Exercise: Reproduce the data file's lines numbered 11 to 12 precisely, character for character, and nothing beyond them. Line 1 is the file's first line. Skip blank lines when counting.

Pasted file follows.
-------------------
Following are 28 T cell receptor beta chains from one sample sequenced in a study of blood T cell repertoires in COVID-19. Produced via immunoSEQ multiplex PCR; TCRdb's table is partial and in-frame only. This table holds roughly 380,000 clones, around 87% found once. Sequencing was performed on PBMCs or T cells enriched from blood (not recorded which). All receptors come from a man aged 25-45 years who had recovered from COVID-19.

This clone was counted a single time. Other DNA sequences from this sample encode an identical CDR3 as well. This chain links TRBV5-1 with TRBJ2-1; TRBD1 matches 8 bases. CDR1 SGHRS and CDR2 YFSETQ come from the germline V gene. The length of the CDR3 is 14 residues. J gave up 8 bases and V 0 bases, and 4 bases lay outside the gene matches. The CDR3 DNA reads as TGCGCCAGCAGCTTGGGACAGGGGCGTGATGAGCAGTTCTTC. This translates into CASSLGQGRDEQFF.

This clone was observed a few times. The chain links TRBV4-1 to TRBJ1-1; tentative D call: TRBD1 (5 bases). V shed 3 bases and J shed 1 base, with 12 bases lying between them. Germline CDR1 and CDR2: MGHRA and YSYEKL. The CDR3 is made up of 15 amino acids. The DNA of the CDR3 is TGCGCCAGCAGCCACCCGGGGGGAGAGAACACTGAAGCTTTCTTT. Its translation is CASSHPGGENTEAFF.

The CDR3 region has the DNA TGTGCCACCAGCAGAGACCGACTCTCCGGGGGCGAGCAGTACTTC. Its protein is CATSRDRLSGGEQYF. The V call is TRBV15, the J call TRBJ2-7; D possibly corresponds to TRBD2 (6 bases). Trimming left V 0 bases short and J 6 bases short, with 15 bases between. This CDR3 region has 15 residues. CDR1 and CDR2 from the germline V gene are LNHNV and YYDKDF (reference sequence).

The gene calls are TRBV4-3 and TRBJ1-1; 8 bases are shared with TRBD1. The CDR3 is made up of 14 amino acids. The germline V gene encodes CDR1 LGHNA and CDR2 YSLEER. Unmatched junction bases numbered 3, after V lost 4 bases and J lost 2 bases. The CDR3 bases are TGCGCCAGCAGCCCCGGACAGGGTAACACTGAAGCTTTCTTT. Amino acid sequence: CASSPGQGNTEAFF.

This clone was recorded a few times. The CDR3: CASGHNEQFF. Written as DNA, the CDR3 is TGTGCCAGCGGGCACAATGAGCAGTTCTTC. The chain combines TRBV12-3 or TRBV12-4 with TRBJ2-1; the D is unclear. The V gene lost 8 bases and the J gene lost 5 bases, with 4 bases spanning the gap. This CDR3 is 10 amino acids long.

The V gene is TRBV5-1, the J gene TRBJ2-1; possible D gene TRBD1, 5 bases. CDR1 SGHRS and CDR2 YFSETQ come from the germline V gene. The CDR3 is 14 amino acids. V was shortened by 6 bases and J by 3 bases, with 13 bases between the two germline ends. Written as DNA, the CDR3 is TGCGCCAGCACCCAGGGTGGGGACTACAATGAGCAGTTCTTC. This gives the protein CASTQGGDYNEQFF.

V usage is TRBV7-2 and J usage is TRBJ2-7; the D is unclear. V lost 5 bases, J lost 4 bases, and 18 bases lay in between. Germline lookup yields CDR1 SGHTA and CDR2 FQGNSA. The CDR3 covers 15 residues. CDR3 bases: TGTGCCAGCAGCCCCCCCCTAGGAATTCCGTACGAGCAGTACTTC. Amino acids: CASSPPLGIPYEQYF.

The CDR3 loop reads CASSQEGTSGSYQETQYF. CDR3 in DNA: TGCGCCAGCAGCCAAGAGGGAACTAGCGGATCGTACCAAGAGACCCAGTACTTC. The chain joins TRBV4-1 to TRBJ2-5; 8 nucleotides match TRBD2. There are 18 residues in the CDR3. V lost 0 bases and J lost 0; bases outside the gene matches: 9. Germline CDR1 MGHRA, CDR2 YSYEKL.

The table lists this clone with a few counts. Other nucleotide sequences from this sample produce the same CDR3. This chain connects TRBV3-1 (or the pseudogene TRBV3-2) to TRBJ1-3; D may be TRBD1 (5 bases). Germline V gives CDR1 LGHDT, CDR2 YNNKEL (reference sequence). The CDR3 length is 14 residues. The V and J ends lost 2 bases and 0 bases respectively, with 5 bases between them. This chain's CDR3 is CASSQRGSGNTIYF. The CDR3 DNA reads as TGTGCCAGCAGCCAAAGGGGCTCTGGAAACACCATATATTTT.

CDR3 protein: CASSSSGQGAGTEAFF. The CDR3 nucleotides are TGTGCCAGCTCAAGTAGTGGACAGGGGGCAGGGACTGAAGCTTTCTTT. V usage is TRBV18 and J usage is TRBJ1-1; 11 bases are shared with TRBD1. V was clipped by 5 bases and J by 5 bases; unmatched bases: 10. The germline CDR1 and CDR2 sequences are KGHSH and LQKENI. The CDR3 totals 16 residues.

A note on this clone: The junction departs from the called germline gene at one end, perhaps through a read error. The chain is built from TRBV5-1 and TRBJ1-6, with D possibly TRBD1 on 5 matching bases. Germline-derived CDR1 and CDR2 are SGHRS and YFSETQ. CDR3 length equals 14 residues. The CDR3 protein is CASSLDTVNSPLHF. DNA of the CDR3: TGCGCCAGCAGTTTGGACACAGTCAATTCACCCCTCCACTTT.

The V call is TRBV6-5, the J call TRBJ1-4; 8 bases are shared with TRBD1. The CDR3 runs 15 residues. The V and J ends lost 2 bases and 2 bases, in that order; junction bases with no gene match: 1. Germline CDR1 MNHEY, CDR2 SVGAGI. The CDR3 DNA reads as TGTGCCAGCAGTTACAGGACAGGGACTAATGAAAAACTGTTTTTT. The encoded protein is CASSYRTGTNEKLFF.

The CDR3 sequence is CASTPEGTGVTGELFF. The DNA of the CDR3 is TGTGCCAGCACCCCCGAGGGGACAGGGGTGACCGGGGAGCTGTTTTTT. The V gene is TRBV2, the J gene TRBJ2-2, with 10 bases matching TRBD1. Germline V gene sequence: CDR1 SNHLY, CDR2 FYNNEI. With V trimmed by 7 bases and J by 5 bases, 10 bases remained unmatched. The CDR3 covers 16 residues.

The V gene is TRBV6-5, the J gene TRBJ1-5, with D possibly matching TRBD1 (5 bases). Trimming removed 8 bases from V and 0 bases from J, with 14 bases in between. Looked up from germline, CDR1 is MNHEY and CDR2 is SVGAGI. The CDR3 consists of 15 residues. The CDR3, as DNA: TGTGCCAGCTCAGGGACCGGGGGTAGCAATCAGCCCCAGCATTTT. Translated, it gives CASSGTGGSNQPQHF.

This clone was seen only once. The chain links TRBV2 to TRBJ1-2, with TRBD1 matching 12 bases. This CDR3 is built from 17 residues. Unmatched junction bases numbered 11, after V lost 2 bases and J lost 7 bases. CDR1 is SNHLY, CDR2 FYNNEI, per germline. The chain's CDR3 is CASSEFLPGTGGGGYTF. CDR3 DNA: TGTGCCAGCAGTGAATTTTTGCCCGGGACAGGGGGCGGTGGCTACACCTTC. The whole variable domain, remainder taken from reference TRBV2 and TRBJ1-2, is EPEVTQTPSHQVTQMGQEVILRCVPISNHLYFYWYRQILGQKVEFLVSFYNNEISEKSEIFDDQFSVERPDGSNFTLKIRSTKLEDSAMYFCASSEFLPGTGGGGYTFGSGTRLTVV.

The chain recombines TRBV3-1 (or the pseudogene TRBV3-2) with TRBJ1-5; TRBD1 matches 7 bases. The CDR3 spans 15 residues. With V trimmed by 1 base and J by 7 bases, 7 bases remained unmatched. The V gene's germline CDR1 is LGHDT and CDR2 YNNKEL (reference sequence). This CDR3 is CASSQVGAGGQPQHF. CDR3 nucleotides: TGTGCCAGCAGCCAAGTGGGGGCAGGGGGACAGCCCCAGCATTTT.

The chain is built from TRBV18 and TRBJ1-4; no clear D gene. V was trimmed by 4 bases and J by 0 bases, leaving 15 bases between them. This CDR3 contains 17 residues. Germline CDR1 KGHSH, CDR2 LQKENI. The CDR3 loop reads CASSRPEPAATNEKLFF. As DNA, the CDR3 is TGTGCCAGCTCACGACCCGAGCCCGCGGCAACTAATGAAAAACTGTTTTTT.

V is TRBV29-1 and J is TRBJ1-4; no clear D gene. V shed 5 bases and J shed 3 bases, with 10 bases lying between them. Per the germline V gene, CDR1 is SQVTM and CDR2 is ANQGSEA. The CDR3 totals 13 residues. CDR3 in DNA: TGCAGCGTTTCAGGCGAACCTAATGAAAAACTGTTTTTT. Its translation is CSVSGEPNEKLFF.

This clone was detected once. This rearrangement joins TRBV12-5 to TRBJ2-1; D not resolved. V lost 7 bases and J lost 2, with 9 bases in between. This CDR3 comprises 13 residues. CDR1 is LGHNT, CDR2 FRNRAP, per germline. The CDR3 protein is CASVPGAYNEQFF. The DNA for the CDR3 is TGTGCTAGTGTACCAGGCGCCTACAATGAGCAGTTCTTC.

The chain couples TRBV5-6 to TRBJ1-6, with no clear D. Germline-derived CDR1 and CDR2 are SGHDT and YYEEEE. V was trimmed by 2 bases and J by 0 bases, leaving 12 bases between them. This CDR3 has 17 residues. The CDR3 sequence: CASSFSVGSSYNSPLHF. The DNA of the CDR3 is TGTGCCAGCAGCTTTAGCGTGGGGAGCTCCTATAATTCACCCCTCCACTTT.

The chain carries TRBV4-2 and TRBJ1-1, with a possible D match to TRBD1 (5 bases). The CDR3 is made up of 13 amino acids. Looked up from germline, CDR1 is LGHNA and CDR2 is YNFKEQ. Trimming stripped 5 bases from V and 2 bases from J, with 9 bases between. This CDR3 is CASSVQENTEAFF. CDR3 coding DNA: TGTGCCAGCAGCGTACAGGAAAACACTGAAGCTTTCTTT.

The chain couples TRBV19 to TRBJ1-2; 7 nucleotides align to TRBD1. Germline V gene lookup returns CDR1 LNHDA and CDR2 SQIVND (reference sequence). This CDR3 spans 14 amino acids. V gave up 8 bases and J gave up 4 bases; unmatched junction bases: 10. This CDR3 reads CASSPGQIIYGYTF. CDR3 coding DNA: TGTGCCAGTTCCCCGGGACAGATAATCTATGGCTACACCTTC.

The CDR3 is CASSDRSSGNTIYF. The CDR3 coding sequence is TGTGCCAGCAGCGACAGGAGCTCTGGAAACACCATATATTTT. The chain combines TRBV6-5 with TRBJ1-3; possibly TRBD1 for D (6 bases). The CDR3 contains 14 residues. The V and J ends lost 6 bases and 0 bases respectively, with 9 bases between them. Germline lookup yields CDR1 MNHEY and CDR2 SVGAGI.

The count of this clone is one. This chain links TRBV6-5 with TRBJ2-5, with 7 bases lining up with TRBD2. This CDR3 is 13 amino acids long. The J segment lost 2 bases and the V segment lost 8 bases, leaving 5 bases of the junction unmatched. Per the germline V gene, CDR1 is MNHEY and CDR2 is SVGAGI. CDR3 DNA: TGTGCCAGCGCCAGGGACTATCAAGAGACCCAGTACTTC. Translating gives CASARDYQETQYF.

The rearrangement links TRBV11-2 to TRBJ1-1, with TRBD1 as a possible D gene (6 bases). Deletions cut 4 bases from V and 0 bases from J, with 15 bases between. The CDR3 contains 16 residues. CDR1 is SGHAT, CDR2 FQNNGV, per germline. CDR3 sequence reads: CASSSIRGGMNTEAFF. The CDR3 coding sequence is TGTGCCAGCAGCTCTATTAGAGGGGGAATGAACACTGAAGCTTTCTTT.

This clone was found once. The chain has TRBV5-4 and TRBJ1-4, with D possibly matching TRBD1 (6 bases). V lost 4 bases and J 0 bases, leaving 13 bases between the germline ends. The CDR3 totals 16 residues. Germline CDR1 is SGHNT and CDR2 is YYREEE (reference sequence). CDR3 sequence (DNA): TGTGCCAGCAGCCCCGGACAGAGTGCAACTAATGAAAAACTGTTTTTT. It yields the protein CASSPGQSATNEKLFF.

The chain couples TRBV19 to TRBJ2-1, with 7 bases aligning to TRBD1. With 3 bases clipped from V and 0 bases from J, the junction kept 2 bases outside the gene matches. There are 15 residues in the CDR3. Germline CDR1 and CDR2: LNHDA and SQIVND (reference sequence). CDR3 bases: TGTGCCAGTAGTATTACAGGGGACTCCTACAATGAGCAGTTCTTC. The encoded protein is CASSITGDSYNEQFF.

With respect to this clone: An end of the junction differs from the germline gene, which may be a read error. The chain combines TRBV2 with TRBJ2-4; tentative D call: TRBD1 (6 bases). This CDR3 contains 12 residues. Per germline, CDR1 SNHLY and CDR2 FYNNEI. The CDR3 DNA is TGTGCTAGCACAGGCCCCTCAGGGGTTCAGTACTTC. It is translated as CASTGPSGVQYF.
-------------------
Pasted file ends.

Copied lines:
CDR3 protein: CASSSSGQGAGTEAFF. The CDR3 nucleotides are TGTGCCAGCTCAAGTAGTGGACAGGGGGCAGGGACTGAAGCTTTCTTT. V usage is TRBV18 and J usage is TRBJ1-1; 11 bases are shared with TRBD1. V was clipped by 5 bases and J by 5 bases; unmatched bases: 10. The germline CDR1 and CDR2 sequences are KGHSH and LQKENI. The CDR3 totals 16 residues.

A note on this clone: The junction departs from the called germline gene at one end, perhaps through a read error. The chain is built from TRBV5-1 and TRBJ1-6, with D possibly TRBD1 on 5 matching bases. Germline-derived CDR1 and CDR2 are SGHRS and YFSETQ. CDR3 length equals 14 residues. The CDR3 protein is CASSLDTVNSPLHF. DNA of the CDR3: TGCGCCAGCAGTTTGGACACAGTCAATTCACCCCTCCACTTT.